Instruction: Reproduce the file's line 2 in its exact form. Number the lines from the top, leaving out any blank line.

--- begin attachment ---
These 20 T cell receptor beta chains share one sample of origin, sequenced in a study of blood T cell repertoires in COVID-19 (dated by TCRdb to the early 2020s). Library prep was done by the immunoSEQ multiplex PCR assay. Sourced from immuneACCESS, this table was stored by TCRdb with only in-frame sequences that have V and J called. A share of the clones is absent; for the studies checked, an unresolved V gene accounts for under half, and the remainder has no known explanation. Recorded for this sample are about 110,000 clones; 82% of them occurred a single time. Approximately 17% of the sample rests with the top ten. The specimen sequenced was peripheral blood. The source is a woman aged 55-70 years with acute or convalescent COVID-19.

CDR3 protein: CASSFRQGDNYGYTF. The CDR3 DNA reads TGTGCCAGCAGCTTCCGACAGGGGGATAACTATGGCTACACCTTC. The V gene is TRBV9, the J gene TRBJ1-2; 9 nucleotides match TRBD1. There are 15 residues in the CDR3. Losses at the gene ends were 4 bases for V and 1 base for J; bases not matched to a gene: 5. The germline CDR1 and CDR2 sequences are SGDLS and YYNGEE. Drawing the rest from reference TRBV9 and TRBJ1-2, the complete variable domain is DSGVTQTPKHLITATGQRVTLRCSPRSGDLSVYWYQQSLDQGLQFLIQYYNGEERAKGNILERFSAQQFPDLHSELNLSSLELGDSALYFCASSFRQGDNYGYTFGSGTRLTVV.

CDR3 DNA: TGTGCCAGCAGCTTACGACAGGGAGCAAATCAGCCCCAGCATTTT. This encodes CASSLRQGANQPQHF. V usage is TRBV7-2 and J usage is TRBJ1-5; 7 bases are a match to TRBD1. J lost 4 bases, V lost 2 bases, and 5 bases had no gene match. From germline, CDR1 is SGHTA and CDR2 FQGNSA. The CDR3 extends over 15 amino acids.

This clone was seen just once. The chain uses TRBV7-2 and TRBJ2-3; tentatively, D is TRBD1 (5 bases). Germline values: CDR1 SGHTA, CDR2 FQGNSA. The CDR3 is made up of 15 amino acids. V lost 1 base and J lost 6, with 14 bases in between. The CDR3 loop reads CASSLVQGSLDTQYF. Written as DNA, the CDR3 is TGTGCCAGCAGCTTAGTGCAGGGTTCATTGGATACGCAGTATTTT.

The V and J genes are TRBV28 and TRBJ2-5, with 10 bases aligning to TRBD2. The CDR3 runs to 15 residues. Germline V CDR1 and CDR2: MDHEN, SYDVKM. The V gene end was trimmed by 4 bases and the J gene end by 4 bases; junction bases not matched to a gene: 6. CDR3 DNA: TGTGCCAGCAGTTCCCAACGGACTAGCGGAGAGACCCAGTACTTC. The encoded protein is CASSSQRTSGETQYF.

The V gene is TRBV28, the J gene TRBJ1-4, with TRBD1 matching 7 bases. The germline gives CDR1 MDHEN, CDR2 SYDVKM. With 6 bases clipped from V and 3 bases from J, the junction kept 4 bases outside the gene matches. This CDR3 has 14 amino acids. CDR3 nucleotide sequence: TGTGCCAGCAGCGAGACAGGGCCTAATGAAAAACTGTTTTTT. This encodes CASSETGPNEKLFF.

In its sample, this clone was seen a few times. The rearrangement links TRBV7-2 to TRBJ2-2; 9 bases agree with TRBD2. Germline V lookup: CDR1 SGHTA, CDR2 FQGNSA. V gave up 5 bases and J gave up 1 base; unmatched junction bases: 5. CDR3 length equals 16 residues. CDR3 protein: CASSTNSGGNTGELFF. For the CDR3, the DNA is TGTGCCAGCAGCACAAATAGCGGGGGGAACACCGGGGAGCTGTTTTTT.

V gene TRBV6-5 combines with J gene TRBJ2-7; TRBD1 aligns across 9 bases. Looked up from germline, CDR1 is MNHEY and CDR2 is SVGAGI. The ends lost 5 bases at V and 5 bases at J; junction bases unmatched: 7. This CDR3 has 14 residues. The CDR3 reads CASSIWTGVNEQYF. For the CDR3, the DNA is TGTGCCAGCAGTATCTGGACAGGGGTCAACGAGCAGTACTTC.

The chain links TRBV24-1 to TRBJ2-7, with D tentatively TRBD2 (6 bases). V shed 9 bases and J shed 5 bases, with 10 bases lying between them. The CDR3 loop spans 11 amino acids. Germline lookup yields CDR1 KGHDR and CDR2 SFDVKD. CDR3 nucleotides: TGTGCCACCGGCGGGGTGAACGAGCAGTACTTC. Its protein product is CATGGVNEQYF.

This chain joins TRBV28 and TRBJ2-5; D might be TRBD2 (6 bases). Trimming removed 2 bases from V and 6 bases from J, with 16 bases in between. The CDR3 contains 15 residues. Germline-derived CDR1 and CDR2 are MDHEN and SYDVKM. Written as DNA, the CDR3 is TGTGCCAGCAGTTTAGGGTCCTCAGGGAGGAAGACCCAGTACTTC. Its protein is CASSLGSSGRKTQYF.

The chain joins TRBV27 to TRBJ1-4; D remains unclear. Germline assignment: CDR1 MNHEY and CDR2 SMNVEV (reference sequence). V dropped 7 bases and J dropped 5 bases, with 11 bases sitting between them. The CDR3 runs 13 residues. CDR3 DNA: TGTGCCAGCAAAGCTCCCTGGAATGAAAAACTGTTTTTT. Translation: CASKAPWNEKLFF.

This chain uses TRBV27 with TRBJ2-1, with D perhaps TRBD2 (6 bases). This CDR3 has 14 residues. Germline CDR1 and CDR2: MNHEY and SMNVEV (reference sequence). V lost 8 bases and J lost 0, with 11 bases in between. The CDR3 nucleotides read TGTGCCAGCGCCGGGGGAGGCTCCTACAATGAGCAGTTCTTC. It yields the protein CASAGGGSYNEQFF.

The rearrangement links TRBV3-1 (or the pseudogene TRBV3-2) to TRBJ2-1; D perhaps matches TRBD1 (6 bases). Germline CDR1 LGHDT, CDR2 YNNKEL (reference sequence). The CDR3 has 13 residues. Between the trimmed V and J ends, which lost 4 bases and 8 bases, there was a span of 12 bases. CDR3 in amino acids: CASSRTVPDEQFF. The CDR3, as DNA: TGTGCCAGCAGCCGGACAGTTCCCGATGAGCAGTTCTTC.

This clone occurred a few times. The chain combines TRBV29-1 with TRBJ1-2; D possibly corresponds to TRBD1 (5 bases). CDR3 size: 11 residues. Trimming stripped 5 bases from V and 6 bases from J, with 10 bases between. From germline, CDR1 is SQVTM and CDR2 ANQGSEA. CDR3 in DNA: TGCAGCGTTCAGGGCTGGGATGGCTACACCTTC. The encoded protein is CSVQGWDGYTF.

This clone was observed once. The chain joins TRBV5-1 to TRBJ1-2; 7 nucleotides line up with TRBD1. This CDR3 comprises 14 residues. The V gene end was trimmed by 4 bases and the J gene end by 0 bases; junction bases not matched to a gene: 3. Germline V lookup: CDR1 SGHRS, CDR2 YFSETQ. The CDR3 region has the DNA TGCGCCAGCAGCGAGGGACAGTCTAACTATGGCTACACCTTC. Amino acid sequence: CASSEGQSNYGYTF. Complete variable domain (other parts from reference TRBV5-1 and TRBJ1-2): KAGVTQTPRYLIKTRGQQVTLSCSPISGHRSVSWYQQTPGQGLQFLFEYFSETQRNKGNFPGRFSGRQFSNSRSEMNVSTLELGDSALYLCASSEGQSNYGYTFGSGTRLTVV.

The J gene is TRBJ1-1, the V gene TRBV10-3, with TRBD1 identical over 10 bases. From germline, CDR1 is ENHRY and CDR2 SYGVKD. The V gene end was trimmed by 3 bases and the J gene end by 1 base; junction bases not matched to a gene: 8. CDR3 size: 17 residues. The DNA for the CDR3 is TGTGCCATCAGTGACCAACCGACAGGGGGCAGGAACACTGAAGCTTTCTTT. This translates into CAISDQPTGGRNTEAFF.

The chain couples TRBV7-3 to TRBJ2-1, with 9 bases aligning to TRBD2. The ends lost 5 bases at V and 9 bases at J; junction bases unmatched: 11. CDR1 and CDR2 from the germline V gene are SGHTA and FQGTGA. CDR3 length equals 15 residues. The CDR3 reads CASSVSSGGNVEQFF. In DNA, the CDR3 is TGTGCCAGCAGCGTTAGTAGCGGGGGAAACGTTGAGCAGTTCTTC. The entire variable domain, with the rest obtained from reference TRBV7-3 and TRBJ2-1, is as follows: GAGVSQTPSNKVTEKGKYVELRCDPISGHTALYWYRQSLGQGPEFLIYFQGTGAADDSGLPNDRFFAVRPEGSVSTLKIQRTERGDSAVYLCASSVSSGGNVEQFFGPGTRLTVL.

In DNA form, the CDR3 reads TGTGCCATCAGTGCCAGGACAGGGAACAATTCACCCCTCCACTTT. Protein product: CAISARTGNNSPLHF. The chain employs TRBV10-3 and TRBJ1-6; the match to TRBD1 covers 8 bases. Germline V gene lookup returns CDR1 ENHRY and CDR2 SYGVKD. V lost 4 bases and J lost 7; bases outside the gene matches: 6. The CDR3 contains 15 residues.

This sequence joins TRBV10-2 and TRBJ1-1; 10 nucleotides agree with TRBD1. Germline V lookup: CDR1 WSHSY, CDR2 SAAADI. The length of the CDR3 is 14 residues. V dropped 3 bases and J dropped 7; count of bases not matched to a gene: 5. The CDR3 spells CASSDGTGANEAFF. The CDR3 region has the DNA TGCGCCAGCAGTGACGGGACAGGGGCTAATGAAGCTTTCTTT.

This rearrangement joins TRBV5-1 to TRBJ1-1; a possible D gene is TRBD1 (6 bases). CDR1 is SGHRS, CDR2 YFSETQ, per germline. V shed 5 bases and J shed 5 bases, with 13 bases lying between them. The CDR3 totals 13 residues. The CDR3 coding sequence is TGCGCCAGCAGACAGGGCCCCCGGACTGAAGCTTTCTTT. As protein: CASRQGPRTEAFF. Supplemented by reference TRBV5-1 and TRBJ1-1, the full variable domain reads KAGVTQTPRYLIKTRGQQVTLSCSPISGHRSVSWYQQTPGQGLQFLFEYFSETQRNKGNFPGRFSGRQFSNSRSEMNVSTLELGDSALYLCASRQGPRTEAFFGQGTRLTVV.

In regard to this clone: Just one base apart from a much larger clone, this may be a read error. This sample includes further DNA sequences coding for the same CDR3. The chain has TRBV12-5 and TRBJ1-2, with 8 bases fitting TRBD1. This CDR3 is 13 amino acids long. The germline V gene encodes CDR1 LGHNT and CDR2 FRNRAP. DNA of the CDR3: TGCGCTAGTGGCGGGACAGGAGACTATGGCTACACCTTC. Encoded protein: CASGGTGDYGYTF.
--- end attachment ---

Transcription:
CDR3 protein: CASSFRQGDNYGYTF. The CDR3 DNA reads TGTGCCAGCAGCTTCCGACAGGGGGATAACTATGGCTACACCTTC. The V gene is TRBV9, the J gene TRBJ1-2; 9 nucleotides match TRBD1. There are 15 residues in the CDR3. Losses at the gene ends were 4 bases for V and 1 base for J; bases not matched to a gene: 5. The germline CDR1 and CDR2 sequences are SGDLS and YYNGEE. Drawing the rest from reference TRBV9 and TRBJ1-2, the complete variable domain is DSGVTQTPKHLITATGQRVTLRCSPRSGDLSVYWYQQSLDQGLQFLIQYYNGEERAKGNILERFSAQQFPDLHSELNLSSLELGDSALYFCASSFRQGDNYGYTFGSGTRLTVV.